Today's post has to do with the most terrible topic of all: THE DEAD. More specifically, how do you know if someone's really dead? This may seem like a pretty simple question, but before the twentieth century, it wasn't always all that easy to tell. Back then, doctors didn't have our machines and computers. All they could do was take a person's pulse or monitor her breath. Sometimes it worked--and sometimes, horribly
, it didn't.
Nobody knows how many people were buried before they were truly dead. But legends told of coffins exhumed to reveal scratches on the inside of the lid--or corpses with long, flowing beards. Eventually, people became so paranoid that they began to build "safety coffins." These were coffins that were rigged with breathing pipes or ropes attached to aboveground bells. (According to a fascinating article
at vermonter.com, these bells may have inspired the phrases, "saved by the bell" and "dead ringer.")
Then there was the option chosen by Vermonter Timothy Smith, who died in 1893. He had a window installed in his underground crypt, which would allow him to look up at the world if he found himself buried alive. He even had a bell placed in his hand so he could alert passersby. Now imagine you're in the graveyard one night and you hear a bell begin to ring . . .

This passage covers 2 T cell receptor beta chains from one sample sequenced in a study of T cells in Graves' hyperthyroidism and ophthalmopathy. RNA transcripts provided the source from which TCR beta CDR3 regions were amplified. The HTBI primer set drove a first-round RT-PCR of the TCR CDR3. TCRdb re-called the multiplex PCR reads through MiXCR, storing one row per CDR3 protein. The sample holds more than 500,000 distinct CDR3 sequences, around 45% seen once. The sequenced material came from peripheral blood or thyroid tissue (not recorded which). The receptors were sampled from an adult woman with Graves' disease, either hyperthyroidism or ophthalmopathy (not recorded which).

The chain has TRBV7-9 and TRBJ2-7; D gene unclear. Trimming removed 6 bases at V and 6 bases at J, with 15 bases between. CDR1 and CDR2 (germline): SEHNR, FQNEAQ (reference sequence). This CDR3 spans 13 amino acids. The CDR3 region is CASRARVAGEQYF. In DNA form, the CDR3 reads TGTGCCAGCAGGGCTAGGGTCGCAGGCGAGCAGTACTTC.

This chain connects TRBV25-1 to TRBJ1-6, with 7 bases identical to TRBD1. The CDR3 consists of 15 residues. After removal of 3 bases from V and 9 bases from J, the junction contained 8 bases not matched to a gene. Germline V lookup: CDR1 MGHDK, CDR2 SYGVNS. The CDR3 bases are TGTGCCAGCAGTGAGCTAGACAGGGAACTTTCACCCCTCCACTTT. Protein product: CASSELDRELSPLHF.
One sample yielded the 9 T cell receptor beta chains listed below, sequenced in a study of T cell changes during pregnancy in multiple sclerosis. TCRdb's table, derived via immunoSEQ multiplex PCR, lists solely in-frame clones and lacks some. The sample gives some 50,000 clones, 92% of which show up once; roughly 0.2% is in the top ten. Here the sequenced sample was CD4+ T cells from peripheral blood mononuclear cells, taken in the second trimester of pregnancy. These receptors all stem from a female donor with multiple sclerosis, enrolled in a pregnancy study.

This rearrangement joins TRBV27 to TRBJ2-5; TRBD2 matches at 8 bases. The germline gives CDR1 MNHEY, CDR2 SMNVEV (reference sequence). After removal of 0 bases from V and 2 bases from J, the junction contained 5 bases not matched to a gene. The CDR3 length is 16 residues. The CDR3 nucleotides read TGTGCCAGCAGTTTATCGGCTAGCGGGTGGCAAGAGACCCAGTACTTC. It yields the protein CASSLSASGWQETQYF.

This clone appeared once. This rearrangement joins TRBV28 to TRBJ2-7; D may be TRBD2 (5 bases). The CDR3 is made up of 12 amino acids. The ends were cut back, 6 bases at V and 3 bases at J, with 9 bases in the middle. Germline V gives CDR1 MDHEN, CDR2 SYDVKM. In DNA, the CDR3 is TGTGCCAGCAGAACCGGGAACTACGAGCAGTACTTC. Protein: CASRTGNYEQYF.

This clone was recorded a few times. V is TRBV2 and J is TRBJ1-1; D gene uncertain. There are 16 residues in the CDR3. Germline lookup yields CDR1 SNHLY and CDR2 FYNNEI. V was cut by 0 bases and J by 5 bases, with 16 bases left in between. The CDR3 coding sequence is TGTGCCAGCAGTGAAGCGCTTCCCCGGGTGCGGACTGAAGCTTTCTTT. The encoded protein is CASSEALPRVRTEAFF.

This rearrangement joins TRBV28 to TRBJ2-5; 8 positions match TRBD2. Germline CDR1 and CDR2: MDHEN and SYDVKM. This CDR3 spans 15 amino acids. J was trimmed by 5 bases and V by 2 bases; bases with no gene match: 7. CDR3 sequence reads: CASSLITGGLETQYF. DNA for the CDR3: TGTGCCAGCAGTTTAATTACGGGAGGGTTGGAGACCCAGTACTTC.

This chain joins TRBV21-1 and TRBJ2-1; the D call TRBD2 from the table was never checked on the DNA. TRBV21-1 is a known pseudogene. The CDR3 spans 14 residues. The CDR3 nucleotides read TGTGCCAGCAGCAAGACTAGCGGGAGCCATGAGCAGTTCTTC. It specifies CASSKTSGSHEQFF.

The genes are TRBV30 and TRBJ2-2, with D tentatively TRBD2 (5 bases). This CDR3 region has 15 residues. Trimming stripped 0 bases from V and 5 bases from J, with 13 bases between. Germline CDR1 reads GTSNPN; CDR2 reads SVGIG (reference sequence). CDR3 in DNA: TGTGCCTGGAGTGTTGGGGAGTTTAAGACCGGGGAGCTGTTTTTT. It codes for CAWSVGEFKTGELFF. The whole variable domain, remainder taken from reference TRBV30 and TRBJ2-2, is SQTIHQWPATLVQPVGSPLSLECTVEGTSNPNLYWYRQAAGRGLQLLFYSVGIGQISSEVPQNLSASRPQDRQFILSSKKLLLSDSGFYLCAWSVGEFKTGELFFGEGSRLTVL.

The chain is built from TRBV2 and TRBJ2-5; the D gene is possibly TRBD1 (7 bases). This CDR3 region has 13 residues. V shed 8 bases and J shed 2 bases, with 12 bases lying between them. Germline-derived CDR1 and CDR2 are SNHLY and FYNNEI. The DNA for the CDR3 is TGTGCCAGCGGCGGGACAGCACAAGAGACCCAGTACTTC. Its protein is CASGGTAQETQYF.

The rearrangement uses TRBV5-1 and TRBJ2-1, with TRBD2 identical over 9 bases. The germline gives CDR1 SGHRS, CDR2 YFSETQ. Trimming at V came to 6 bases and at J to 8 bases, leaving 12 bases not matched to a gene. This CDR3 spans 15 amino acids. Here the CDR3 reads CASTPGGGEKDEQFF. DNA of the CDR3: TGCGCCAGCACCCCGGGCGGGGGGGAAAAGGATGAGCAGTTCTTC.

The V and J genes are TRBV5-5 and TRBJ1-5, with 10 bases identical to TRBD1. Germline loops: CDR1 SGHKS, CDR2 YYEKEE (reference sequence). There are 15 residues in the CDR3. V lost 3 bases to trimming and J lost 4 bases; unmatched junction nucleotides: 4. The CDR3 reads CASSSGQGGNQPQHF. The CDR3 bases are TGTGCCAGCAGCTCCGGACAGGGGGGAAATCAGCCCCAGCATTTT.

Not gruesome enough to merit my warning? There's another topic I'd like to address today. It's called post-mortem photography. Those who've seen the movie The Others
(one of my favorites) will know what I'm talking about. Those of you who haven't . . . hold onto your socks.
A strange practice arose shortly after the first cameras were invented in the 1830s. People realized that a photograph would be the perfect way to remember a deceased loved one. Unfortunately, they weren't always able to take the pictures before
the loved one died. So many had them taken afterwards
. The results, as you might imagine, are unbelievably creepy. In fact, they're so creepy that I'm not going to post any on the blog. Those who are interested can look into the subject on the PBS website. But please make sure that neither you--nor your parents--will be too disturbed by what you see!